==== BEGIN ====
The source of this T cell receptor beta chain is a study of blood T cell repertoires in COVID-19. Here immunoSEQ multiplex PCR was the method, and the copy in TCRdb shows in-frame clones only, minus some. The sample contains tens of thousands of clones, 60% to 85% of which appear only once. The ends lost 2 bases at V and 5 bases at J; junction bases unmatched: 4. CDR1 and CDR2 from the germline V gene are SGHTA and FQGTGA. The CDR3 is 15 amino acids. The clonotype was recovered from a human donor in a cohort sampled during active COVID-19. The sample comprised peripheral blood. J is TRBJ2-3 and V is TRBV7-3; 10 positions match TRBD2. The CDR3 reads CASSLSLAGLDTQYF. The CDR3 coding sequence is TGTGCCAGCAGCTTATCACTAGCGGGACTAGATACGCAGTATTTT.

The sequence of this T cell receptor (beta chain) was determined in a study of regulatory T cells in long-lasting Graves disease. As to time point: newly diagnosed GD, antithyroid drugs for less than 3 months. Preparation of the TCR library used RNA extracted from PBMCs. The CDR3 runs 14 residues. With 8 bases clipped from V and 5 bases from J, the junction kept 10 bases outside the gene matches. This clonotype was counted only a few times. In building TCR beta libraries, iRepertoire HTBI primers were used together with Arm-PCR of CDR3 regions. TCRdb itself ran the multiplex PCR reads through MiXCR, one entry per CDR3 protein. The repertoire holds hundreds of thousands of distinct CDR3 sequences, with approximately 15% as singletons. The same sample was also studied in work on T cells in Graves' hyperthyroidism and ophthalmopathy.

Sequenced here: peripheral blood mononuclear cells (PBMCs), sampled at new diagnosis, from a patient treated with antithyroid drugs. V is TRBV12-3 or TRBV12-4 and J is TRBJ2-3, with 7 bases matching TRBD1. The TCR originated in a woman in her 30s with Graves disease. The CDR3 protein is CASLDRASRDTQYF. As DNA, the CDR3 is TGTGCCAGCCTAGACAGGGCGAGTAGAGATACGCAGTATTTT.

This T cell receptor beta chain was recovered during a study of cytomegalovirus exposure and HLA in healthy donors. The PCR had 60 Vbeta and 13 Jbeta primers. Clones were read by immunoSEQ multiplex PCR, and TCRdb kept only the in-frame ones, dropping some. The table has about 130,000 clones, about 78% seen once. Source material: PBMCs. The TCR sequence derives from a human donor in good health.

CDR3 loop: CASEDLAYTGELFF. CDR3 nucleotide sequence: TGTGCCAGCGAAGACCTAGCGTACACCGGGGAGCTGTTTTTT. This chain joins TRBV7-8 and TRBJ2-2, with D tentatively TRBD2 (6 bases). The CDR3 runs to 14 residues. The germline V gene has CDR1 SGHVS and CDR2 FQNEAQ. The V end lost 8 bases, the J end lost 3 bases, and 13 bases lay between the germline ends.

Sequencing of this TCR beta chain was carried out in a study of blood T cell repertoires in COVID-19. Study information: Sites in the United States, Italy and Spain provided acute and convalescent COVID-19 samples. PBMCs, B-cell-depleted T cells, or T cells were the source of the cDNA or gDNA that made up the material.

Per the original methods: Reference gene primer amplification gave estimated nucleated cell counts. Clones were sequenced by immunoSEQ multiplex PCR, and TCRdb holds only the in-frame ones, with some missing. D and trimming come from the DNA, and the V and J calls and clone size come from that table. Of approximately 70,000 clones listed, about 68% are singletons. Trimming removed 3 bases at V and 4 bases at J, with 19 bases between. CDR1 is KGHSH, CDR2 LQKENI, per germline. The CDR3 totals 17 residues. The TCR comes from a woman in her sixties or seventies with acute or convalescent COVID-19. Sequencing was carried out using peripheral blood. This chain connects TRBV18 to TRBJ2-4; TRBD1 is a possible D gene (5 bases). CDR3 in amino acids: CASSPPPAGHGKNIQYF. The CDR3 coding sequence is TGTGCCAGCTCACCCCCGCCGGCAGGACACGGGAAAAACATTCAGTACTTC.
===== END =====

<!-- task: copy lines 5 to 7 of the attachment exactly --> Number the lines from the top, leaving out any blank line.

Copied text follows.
CDR3 loop: CASEDLAYTGELFF. CDR3 nucleotide sequence: TGTGCCAGCGAAGACCTAGCGTACACCGGGGAGCTGTTTTTT. This chain joins TRBV7-8 and TRBJ2-2, with D tentatively TRBD2 (6 bases). The CDR3 runs to 14 residues. The germline V gene has CDR1 SGHVS and CDR2 FQNEAQ. The V end lost 8 bases, the J end lost 3 bases, and 13 bases lay between the germline ends.

Sequencing of this TCR beta chain was carried out in a study of blood T cell repertoires in COVID-19. Study information: Sites in the United States, Italy and Spain provided acute and convalescent COVID-19 samples. PBMCs, B-cell-depleted T cells, or T cells were the source of the cDNA or gDNA that made up the material.

Per the original methods: Reference gene primer amplification gave estimated nucleated cell counts. Clones were sequenced by immunoSEQ multiplex PCR, and TCRdb holds only the in-frame ones, with some missing. D and trimming come from the DNA, and the V and J calls and clone size come from that table. Of approximately 70,000 clones listed, about 68% are singletons. Trimming removed 3 bases at V and 4 bases at J, with 19 bases between. CDR1 is KGHSH, CDR2 LQKENI, per germline. The CDR3 totals 17 residues. The TCR comes from a woman in her sixties or seventies with acute or convalescent COVID-19. Sequencing was carried out using peripheral blood. This chain connects TRBV18 to TRBJ2-4; TRBD1 is a possible D gene (5 bases). CDR3 in amino acids: CASSPPPAGHGKNIQYF. The CDR3 coding sequence is TGTGCCAGCTCACCCCCGCCGGCAGGACACGGGAAAAACATTCAGTACTTC.